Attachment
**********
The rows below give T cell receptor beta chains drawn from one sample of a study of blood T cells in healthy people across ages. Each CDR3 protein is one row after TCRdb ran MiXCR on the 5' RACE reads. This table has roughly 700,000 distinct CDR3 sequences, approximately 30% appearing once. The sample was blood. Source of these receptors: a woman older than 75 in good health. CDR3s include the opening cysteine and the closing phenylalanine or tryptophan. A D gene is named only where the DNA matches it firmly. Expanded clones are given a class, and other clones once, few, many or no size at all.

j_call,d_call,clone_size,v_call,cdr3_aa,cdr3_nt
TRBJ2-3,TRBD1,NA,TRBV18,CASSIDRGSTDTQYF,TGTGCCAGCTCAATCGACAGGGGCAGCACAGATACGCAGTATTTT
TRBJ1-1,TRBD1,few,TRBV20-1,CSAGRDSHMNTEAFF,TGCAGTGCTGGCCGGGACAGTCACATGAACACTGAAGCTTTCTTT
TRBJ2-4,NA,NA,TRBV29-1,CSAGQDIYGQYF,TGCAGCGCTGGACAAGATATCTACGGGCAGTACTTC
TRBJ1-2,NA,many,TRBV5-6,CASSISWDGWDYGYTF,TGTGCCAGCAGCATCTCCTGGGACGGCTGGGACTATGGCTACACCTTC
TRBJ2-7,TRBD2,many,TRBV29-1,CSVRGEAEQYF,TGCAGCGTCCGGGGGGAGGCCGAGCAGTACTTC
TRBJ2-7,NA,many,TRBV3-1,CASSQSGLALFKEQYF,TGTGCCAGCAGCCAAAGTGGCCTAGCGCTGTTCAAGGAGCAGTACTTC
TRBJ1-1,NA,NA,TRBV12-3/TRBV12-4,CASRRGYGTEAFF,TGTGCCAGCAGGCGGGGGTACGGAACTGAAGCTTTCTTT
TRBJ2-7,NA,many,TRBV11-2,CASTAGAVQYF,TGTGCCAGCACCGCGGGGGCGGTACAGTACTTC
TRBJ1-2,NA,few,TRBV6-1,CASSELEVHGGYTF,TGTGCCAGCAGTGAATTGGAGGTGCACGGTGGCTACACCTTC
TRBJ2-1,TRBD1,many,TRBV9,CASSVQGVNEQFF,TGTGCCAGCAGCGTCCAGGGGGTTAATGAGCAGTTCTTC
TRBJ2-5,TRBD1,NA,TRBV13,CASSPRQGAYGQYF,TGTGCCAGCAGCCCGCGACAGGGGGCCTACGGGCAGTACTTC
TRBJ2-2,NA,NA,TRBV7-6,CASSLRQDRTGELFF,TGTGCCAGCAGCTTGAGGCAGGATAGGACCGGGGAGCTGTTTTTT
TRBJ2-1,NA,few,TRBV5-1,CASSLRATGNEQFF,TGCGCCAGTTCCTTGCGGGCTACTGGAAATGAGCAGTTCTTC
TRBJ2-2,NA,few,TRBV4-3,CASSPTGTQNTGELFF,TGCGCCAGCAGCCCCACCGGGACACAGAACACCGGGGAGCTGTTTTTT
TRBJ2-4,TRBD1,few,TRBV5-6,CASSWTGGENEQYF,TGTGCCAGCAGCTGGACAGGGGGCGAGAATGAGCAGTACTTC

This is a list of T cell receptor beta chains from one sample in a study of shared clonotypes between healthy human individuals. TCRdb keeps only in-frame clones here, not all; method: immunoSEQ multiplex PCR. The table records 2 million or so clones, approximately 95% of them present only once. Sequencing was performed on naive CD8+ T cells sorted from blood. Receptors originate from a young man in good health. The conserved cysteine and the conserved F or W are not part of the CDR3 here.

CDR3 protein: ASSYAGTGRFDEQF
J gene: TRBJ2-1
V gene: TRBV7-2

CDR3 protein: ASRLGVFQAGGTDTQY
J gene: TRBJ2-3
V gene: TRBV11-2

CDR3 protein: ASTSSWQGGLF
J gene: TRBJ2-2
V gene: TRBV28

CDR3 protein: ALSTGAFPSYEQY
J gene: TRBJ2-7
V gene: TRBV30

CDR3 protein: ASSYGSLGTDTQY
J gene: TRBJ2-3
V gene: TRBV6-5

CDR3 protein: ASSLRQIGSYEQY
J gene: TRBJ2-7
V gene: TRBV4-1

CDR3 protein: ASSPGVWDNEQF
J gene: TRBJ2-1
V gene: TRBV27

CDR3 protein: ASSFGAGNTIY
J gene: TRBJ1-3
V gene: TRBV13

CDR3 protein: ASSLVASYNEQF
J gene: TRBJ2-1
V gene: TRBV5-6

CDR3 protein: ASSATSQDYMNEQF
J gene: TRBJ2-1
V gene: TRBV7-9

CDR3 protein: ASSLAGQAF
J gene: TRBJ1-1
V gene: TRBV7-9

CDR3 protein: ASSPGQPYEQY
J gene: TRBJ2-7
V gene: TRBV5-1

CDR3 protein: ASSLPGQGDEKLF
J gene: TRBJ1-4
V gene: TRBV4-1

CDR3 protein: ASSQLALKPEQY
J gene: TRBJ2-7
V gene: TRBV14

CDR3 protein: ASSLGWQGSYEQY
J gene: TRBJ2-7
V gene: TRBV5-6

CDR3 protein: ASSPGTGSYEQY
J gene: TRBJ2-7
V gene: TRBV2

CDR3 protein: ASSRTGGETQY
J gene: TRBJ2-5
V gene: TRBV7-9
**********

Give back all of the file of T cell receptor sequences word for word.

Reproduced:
The rows below give T cell receptor beta chains drawn from one sample of a study of blood T cells in healthy people across ages. Each CDR3 protein is one row after TCRdb ran MiXCR on the 5' RACE reads. This table has roughly 700,000 distinct CDR3 sequences, approximately 30% appearing once. The sample was blood. Source of these receptors: a woman older than 75 in good health. CDR3s include the opening cysteine and the closing phenylalanine or tryptophan. A D gene is named only where the DNA matches it firmly. Expanded clones are given a class, and other clones once, few, many or no size at all.

j_call,d_call,clone_size,v_call,cdr3_aa,cdr3_nt
TRBJ2-3,TRBD1,NA,TRBV18,CASSIDRGSTDTQYF,TGTGCCAGCTCAATCGACAGGGGCAGCACAGATACGCAGTATTTT
TRBJ1-1,TRBD1,few,TRBV20-1,CSAGRDSHMNTEAFF,TGCAGTGCTGGCCGGGACAGTCACATGAACACTGAAGCTTTCTTT
TRBJ2-4,NA,NA,TRBV29-1,CSAGQDIYGQYF,TGCAGCGCTGGACAAGATATCTACGGGCAGTACTTC
TRBJ1-2,NA,many,TRBV5-6,CASSISWDGWDYGYTF,TGTGCCAGCAGCATCTCCTGGGACGGCTGGGACTATGGCTACACCTTC
TRBJ2-7,TRBD2,many,TRBV29-1,CSVRGEAEQYF,TGCAGCGTCCGGGGGGAGGCCGAGCAGTACTTC
TRBJ2-7,NA,many,TRBV3-1,CASSQSGLALFKEQYF,TGTGCCAGCAGCCAAAGTGGCCTAGCGCTGTTCAAGGAGCAGTACTTC
TRBJ1-1,NA,NA,TRBV12-3/TRBV12-4,CASRRGYGTEAFF,TGTGCCAGCAGGCGGGGGTACGGAACTGAAGCTTTCTTT
TRBJ2-7,NA,many,TRBV11-2,CASTAGAVQYF,TGTGCCAGCACCGCGGGGGCGGTACAGTACTTC
TRBJ1-2,NA,few,TRBV6-1,CASSELEVHGGYTF,TGTGCCAGCAGTGAATTGGAGGTGCACGGTGGCTACACCTTC
TRBJ2-1,TRBD1,many,TRBV9,CASSVQGVNEQFF,TGTGCCAGCAGCGTCCAGGGGGTTAATGAGCAGTTCTTC
TRBJ2-5,TRBD1,NA,TRBV13,CASSPRQGAYGQYF,TGTGCCAGCAGCCCGCGACAGGGGGCCTACGGGCAGTACTTC
TRBJ2-2,NA,NA,TRBV7-6,CASSLRQDRTGELFF,TGTGCCAGCAGCTTGAGGCAGGATAGGACCGGGGAGCTGTTTTTT
TRBJ2-1,NA,few,TRBV5-1,CASSLRATGNEQFF,TGCGCCAGTTCCTTGCGGGCTACTGGAAATGAGCAGTTCTTC
TRBJ2-2,NA,few,TRBV4-3,CASSPTGTQNTGELFF,TGCGCCAGCAGCCCCACCGGGACACAGAACACCGGGGAGCTGTTTTTT
TRBJ2-4,TRBD1,few,TRBV5-6,CASSWTGGENEQYF,TGTGCCAGCAGCTGGACAGGGGGCGAGAATGAGCAGTACTTC

This is a list of T cell receptor beta chains from one sample in a study of shared clonotypes between healthy human individuals. TCRdb keeps only in-frame clones here, not all; method: immunoSEQ multiplex PCR. The table records 2 million or so clones, approximately 95% of them present only once. Sequencing was performed on naive CD8+ T cells sorted from blood. Receptors originate from a young man in good health. The conserved cysteine and the conserved F or W are not part of the CDR3 here.

CDR3 protein: ASSYAGTGRFDEQF
J gene: TRBJ2-1
V gene: TRBV7-2

CDR3 protein: ASRLGVFQAGGTDTQY
J gene: TRBJ2-3
V gene: TRBV11-2

CDR3 protein: ASTSSWQGGLF
J gene: TRBJ2-2
V gene: TRBV28

CDR3 protein: ALSTGAFPSYEQY
J gene: TRBJ2-7
V gene: TRBV30

CDR3 protein: ASSYGSLGTDTQY
J gene: TRBJ2-3
V gene: TRBV6-5

CDR3 protein: ASSLRQIGSYEQY
J gene: TRBJ2-7
V gene: TRBV4-1

CDR3 protein: ASSPGVWDNEQF
J gene: TRBJ2-1
V gene: TRBV27

CDR3 protein: ASSFGAGNTIY
J gene: TRBJ1-3
V gene: TRBV13

CDR3 protein: ASSLVASYNEQF
J gene: TRBJ2-1
V gene: TRBV5-6

CDR3 protein: ASSATSQDYMNEQF
J gene: TRBJ2-1
V gene: TRBV7-9

CDR3 protein: ASSLAGQAF
J gene: TRBJ1-1
V gene: TRBV7-9

CDR3 protein: ASSPGQPYEQY
J gene: TRBJ2-7
V gene: TRBV5-1

CDR3 protein: ASSLPGQGDEKLF
J gene: TRBJ1-4
V gene: TRBV4-1

CDR3 protein: ASSQLALKPEQY
J gene: TRBJ2-7
V gene: TRBV14

CDR3 protein: ASSLGWQGSYEQY
J gene: TRBJ2-7
V gene: TRBV5-6

CDR3 protein: ASSPGTGSYEQY
J gene: TRBJ2-7
V gene: TRBV2

CDR3 protein: ASSRTGGETQY
J gene: TRBJ2-5
V gene: TRBV7-9